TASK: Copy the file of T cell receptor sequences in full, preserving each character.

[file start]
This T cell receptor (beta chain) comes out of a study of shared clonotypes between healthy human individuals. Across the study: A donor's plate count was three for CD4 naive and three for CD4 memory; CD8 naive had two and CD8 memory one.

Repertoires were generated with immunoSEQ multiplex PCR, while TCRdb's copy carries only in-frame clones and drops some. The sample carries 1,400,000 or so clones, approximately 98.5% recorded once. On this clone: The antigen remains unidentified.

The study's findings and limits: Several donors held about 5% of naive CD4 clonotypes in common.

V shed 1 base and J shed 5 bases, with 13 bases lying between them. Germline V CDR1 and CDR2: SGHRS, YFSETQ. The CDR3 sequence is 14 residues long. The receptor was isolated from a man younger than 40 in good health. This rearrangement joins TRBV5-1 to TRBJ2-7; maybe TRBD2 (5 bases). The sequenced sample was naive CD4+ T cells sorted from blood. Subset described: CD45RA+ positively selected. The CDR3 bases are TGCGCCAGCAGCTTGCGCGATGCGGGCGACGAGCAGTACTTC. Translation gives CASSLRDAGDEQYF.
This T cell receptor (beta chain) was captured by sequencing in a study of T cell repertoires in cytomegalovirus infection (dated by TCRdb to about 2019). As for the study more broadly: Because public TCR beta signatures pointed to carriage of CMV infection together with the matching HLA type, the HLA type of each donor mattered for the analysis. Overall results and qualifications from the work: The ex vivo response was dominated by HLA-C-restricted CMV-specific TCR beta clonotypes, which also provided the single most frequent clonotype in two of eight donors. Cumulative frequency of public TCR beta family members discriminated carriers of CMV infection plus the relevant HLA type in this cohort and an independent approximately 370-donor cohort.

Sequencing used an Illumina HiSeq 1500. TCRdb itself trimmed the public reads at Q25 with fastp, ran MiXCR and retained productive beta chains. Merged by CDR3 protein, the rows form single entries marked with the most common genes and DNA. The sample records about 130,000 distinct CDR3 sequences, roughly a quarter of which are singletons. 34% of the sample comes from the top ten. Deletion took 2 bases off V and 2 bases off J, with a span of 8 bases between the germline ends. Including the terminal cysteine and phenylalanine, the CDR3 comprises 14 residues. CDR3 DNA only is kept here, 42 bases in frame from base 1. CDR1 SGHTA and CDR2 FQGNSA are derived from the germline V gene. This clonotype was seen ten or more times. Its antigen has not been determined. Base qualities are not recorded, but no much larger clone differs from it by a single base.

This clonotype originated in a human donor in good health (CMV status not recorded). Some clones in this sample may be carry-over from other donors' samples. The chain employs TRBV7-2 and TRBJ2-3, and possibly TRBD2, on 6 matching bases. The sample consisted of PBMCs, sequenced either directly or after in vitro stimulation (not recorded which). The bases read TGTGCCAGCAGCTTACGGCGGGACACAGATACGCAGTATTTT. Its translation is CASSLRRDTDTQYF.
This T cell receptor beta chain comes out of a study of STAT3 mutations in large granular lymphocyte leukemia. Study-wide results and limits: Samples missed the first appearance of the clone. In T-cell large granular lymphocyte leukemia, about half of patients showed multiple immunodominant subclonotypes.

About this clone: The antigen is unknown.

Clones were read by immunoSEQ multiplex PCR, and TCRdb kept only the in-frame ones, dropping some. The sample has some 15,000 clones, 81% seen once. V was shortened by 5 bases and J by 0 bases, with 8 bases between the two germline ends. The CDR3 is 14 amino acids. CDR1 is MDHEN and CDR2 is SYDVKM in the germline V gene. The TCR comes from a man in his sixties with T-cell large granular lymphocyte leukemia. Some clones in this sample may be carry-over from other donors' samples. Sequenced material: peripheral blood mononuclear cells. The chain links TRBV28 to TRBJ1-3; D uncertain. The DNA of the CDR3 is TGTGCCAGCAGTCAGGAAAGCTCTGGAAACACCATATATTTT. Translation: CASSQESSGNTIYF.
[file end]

This T cell receptor (beta chain) comes out of a study of shared clonotypes between healthy human individuals. Across the study: A donor's plate count was three for CD4 naive and three for CD4 memory; CD8 naive had two and CD8 memory one.

Repertoires were generated with immunoSEQ multiplex PCR, while TCRdb's copy carries only in-frame clones and drops some. The sample carries 1,400,000 or so clones, approximately 98.5% recorded once. On this clone: The antigen remains unidentified.

The study's findings and limits: Several donors held about 5% of naive CD4 clonotypes in common.

V shed 1 base and J shed 5 bases, with 13 bases lying between them. Germline V CDR1 and CDR2: SGHRS, YFSETQ. The CDR3 sequence is 14 residues long. The receptor was isolated from a man younger than 40 in good health. This rearrangement joins TRBV5-1 to TRBJ2-7; maybe TRBD2 (5 bases). The sequenced sample was naive CD4+ T cells sorted from blood. Subset described: CD45RA+ positively selected. The CDR3 bases are TGCGCCAGCAGCTTGCGCGATGCGGGCGACGAGCAGTACTTC. Translation gives CASSLRDAGDEQYF.
This T cell receptor (beta chain) was captured by sequencing in a study of T cell repertoires in cytomegalovirus infection (dated by TCRdb to about 2019). As for the study more broadly: Because public TCR beta signatures pointed to carriage of CMV infection together with the matching HLA type, the HLA type of each donor mattered for the analysis. Overall results and qualifications from the work: The ex vivo response was dominated by HLA-C-restricted CMV-specific TCR beta clonotypes, which also provided the single most frequent clonotype in two of eight donors. Cumulative frequency of public TCR beta family members discriminated carriers of CMV infection plus the relevant HLA type in this cohort and an independent approximately 370-donor cohort.

Sequencing used an Illumina HiSeq 1500. TCRdb itself trimmed the public reads at Q25 with fastp, ran MiXCR and retained productive beta chains. Merged by CDR3 protein, the rows form single entries marked with the most common genes and DNA. The sample records about 130,000 distinct CDR3 sequences, roughly a quarter of which are singletons. 34% of the sample comes from the top ten. Deletion took 2 bases off V and 2 bases off J, with a span of 8 bases between the germline ends. Including the terminal cysteine and phenylalanine, the CDR3 comprises 14 residues. CDR3 DNA only is kept here, 42 bases in frame from base 1. CDR1 SGHTA and CDR2 FQGNSA are derived from the germline V gene. This clonotype was seen ten or more times. Its antigen has not been determined. Base qualities are not recorded, but no much larger clone differs from it by a single base.

This clonotype originated in a human donor in good health (CMV status not recorded). Some clones in this sample may be carry-over from other donors' samples. The chain employs TRBV7-2 and TRBJ2-3, and possibly TRBD2, on 6 matching bases. The sample consisted of PBMCs, sequenced either directly or after in vitro stimulation (not recorded which). The bases read TGTGCCAGCAGCTTACGGCGGGACACAGATACGCAGTATTTT. Its translation is CASSLRRDTDTQYF.
This T cell receptor beta chain comes out of a study of STAT3 mutations in large granular lymphocyte leukemia. Study-wide results and limits: Samples missed the first appearance of the clone. In T-cell large granular lymphocyte leukemia, about half of patients showed multiple immunodominant subclonotypes.

About this clone: The antigen is unknown.

Clones were read by immunoSEQ multiplex PCR, and TCRdb kept only the in-frame ones, dropping some. The sample has some 15,000 clones, 81% seen once. V was shortened by 5 bases and J by 0 bases, with 8 bases between the two germline ends. The CDR3 is 14 amino acids. CDR1 is MDHEN and CDR2 is SYDVKM in the germline V gene. The TCR comes from a man in his sixties with T-cell large granular lymphocyte leukemia. Some clones in this sample may be carry-over from other donors' samples. Sequenced material: peripheral blood mononuclear cells. The chain links TRBV28 to TRBJ1-3; D uncertain. The DNA of the CDR3 is TGTGCCAGCAGTCAGGAAAGCTCTGGAAACACCATATATTTT. Translation: CASSQESSGNTIYF.